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Local

Keep Batavia home-rule campaign organizes

Fahrenbach urges 'no' vote with signs, meeting

Jim Fahrenbach of Batavia is organizing a campaign to preserve the city of Batavia's home-rule powers. He is urging residents to cast a "no" vote in the Nov. 6 referendum that will determine whether the city retains its status as a home-rule community.
Jim Fahrenbach of Batavia is organizing a campaign to preserve the city of Batavia's home-rule powers. He is urging residents to cast a "no" vote in the Nov. 6 referendum that will determine whether the city retains its status as a home-rule community.

BATAVIA – A Batavia man is organizing a campaign to preserve the city of Batavia’s home-rule powers.

Jim Fahrenbach already has printed and distributed yard signs urging residents to vote “no” on the home-rule question in the Nov. 6 referendum and has scheduled an informational forum at a Batavia restaurant. The meeting will be held at 6:30 p.m. Sept. 9 at Pal Joey’s, 2030 Main St.

Fahrenbach said both he and former Batavia City Administrator Bill McGrath will make presentations. He said the meeting also will be designed to recruit volunteers to campaign against the citizen ballot initiative designed to strip the city government of its home-rule status.

“I don’t think the message is that hard to sell, given the massive impacts,” Fahrenbach said.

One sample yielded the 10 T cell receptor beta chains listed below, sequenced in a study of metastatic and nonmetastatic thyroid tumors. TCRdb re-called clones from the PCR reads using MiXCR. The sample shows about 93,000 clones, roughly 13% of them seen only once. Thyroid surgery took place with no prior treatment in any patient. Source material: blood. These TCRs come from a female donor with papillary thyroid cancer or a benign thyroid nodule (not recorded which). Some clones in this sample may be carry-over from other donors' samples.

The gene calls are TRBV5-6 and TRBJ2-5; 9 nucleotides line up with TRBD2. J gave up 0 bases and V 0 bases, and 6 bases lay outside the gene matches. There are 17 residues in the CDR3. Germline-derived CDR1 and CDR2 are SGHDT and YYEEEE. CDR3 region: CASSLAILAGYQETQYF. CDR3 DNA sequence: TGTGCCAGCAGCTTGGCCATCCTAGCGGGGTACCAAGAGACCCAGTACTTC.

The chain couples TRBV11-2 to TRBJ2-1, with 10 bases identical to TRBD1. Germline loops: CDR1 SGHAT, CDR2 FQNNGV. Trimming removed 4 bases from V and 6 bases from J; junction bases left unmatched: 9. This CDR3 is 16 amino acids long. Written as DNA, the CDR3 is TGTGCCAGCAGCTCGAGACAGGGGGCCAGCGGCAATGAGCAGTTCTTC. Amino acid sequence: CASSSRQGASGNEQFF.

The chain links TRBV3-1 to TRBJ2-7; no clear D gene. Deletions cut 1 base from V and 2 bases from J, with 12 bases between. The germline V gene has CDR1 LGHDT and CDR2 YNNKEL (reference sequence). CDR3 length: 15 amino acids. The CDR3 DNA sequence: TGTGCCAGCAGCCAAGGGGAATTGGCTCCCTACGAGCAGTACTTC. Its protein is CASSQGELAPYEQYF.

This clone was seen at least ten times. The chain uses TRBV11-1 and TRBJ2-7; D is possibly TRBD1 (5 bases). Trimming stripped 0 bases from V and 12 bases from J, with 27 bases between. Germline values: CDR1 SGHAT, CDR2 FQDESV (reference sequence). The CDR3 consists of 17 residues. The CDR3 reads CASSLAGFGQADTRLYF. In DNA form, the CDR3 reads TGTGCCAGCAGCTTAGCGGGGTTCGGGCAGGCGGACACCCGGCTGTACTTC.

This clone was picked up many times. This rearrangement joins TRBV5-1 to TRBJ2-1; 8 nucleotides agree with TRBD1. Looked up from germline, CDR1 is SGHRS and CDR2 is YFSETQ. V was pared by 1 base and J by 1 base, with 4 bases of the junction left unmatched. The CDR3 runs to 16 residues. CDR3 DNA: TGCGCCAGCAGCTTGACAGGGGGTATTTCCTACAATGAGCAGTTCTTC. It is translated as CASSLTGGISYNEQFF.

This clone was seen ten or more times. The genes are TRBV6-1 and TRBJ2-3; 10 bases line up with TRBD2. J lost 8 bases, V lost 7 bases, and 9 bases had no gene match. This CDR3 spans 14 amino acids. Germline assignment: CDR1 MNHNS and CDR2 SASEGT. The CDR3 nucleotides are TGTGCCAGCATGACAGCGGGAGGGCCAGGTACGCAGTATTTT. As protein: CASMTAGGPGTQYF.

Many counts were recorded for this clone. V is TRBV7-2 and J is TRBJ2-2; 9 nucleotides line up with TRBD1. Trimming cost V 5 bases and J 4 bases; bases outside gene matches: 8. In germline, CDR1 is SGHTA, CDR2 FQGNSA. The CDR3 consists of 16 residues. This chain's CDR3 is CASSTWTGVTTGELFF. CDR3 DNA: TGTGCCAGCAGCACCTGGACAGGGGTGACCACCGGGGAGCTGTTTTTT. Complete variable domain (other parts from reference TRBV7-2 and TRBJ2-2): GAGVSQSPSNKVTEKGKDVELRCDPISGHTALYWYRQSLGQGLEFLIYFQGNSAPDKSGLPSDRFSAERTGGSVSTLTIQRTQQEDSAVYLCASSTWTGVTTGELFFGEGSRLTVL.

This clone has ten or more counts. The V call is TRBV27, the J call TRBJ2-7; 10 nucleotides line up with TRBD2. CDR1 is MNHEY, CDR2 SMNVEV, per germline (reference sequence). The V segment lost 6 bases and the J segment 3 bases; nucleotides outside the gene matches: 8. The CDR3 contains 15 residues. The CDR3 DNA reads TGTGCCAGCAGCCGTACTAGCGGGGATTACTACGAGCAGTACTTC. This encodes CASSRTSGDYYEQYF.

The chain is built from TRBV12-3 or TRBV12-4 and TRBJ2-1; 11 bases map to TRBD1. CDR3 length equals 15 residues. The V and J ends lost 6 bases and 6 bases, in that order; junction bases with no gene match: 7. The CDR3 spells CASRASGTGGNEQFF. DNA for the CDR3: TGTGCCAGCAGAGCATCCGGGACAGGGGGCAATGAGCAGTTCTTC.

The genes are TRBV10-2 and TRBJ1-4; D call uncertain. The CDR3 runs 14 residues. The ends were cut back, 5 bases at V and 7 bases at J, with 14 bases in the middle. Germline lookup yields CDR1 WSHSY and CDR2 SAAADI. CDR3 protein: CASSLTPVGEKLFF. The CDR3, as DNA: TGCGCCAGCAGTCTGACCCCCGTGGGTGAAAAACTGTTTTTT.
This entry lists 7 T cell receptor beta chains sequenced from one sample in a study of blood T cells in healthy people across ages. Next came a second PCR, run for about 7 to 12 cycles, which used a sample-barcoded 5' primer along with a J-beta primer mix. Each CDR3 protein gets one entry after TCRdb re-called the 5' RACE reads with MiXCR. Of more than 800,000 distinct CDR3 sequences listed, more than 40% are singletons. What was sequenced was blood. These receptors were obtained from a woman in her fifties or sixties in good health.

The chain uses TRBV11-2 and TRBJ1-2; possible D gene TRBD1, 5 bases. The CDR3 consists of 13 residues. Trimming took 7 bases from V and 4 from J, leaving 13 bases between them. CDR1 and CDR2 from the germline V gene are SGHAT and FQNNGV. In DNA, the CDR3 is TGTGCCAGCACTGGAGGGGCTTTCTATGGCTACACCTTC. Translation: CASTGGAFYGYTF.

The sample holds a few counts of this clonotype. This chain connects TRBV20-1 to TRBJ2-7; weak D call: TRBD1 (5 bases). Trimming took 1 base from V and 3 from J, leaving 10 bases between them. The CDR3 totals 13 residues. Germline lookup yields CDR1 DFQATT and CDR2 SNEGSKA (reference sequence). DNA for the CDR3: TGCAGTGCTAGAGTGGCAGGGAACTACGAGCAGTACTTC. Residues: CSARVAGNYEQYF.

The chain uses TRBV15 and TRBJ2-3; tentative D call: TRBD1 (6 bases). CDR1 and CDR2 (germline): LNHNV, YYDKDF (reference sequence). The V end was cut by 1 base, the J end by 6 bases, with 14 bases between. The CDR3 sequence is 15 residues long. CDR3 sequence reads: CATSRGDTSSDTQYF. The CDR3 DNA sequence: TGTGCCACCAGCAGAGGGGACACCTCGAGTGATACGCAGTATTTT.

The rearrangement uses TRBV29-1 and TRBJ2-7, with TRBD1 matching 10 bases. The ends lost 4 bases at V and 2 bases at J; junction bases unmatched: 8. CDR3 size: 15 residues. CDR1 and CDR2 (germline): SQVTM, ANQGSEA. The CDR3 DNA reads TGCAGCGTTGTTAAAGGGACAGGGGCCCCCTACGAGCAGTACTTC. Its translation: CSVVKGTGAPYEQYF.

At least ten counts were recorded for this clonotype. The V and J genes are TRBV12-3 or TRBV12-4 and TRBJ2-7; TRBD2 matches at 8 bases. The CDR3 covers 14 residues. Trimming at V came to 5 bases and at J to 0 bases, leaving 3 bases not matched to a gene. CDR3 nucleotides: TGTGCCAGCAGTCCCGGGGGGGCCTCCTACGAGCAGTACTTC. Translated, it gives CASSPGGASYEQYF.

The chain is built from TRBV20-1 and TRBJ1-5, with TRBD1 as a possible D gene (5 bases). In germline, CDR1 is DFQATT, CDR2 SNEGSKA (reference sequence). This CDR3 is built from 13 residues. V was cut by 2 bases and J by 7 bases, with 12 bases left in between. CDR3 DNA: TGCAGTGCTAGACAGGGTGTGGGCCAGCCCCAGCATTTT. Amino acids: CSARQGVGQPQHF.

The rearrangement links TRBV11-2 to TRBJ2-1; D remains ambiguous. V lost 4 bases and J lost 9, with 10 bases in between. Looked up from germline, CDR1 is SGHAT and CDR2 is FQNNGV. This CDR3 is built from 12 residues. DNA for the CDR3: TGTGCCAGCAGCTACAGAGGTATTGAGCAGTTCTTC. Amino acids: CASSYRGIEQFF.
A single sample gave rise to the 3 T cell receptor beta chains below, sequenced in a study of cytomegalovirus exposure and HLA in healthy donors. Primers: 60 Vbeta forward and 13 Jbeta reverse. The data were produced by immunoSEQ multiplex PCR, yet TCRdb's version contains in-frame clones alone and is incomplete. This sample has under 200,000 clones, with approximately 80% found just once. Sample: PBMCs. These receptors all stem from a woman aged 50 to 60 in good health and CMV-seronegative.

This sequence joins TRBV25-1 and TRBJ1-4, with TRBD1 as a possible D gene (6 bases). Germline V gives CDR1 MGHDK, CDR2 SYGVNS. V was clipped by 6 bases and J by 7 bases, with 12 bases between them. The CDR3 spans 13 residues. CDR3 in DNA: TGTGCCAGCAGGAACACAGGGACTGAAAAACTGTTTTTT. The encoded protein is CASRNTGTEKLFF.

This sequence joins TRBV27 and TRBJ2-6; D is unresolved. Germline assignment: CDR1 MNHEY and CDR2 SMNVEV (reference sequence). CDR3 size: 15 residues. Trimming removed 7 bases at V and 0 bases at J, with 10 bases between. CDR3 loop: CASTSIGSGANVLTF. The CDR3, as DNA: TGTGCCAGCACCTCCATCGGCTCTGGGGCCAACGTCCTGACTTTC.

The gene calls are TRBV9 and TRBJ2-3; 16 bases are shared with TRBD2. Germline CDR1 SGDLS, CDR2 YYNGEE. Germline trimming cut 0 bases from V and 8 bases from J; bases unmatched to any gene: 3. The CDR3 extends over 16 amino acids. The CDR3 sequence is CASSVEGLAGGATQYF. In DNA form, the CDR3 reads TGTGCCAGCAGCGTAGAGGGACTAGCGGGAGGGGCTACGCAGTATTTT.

The city would lose $5.2 million a year in sales, liquor, gasoline and natural gas tax revenues, Batavia Finance Director Peggy Colby said.

“There’s no upside at all,” Fahrenbach said. “It’s all pain and no gain.”

Batavia automatically gained home-rule powers in 2009, when the city population reached 25,000. Home-rule communities in Illinois possess additional taxing and bonding power, without having to resort to public referendum questions.

The petition to revoke home-rule status was filed by the Batavians for a Responsible Government organization, led by Sylvia Keppel, Yvonne Dinwiddie and Carl Dinwiddie.

The ballot question will ask: “Shall the city of Batavia cease to be a home-rule unit?” A “yes” vote would be in favor of eliminating the city’s home-rule power.

Fahrenbach is particularly concerned about the city’s crime-free housing program, which would no longer be permitted if the city loses home-rule.

The program gives the city and landlords of multifamily housing projects additional powers to monitor building tenants. City officials credit the program for a dramatic reduction in police calls to apartment complexes of six or more units since the program was put into place.

Fahrenbach said the program makes sense financially, “not to mention quality of life.”

At the informational meeting, McGrath will talk about Batavia’s history with home-rule.

“It’s about retaining local control,” McGrath said.

When city officials began to contemplate the ramifications of losing home-rule, Colby forecast revenue losses of between $3.3 and $5.2 million.

The wide range resulted from uncertainty whether the city would lose all or only half of the 1 percent sales tax it receives from local purchases.

The first 0.5 percent of that sales tax was approved by voters in 2006, prior to the city obtaining home-rule powers, but was converted into a home-rule tax in 2012 in order to save interest costs.

“At this time, we have to assume we would lose that revenue,” Colby said after consulting with the city’s attorneys, meaning the city’s total revenue loss would be $5.2 million per year.

Fahrenbach said he printed up 40 yard signs at his own expense and all of them have already been snapped up. Another 70 now are being produced, he said.

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